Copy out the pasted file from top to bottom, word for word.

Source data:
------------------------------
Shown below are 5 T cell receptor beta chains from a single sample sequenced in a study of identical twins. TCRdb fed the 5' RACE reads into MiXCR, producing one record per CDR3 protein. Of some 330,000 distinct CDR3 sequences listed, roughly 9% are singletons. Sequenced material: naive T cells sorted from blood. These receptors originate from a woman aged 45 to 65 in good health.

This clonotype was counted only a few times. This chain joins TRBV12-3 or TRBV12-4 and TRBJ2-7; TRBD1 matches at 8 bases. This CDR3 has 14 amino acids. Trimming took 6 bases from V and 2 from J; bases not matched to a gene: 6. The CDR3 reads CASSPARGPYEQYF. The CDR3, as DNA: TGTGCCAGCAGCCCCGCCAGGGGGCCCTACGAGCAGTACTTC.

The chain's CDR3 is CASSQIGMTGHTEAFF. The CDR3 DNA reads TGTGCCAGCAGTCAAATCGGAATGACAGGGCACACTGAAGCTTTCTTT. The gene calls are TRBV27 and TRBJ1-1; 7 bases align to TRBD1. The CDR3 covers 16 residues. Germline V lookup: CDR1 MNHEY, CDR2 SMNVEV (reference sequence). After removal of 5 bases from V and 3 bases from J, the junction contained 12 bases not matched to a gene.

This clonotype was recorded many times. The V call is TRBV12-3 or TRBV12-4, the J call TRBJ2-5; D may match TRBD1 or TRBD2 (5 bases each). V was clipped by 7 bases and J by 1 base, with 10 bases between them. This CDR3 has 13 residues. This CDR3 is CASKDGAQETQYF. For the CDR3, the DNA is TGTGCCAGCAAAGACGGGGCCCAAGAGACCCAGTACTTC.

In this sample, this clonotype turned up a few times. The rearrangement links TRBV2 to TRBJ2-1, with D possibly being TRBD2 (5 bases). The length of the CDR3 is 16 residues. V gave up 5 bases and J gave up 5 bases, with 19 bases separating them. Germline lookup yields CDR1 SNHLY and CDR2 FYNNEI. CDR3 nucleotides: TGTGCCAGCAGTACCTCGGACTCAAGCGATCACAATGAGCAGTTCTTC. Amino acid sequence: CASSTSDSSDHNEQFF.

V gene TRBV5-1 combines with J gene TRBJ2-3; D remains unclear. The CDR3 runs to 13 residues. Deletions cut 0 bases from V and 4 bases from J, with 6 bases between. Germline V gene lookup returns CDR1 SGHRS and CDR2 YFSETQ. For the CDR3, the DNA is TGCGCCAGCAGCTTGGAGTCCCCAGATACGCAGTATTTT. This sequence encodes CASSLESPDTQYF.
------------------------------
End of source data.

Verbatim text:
Shown below are 5 T cell receptor beta chains from a single sample sequenced in a study of identical twins. TCRdb fed the 5' RACE reads into MiXCR, producing one record per CDR3 protein. Of some 330,000 distinct CDR3 sequences listed, roughly 9% are singletons. Sequenced material: naive T cells sorted from blood. These receptors originate from a woman aged 45 to 65 in good health.

This clonotype was counted only a few times. This chain joins TRBV12-3 or TRBV12-4 and TRBJ2-7; TRBD1 matches at 8 bases. This CDR3 has 14 amino acids. Trimming took 6 bases from V and 2 from J; bases not matched to a gene: 6. The CDR3 reads CASSPARGPYEQYF. The CDR3, as DNA: TGTGCCAGCAGCCCCGCCAGGGGGCCCTACGAGCAGTACTTC.

The chain's CDR3 is CASSQIGMTGHTEAFF. The CDR3 DNA reads TGTGCCAGCAGTCAAATCGGAATGACAGGGCACACTGAAGCTTTCTTT. The gene calls are TRBV27 and TRBJ1-1; 7 bases align to TRBD1. The CDR3 covers 16 residues. Germline V lookup: CDR1 MNHEY, CDR2 SMNVEV (reference sequence). After removal of 5 bases from V and 3 bases from J, the junction contained 12 bases not matched to a gene.

This clonotype was recorded many times. The V call is TRBV12-3 or TRBV12-4, the J call TRBJ2-5; D may match TRBD1 or TRBD2 (5 bases each). V was clipped by 7 bases and J by 1 base, with 10 bases between them. This CDR3 has 13 residues. This CDR3 is CASKDGAQETQYF. For the CDR3, the DNA is TGTGCCAGCAAAGACGGGGCCCAAGAGACCCAGTACTTC.

In this sample, this clonotype turned up a few times. The rearrangement links TRBV2 to TRBJ2-1, with D possibly being TRBD2 (5 bases). The length of the CDR3 is 16 residues. V gave up 5 bases and J gave up 5 bases, with 19 bases separating them. Germline lookup yields CDR1 SNHLY and CDR2 FYNNEI. CDR3 nucleotides: TGTGCCAGCAGTACCTCGGACTCAAGCGATCACAATGAGCAGTTCTTC. Amino acid sequence: CASSTSDSSDHNEQFF.

V gene TRBV5-1 combines with J gene TRBJ2-3; D remains unclear. The CDR3 runs to 13 residues. Deletions cut 0 bases from V and 4 bases from J, with 6 bases between. Germline V gene lookup returns CDR1 SGHRS and CDR2 YFSETQ. For the CDR3, the DNA is TGCGCCAGCAGCTTGGAGTCCCCAGATACGCAGTATTTT. This sequence encodes CASSLESPDTQYF.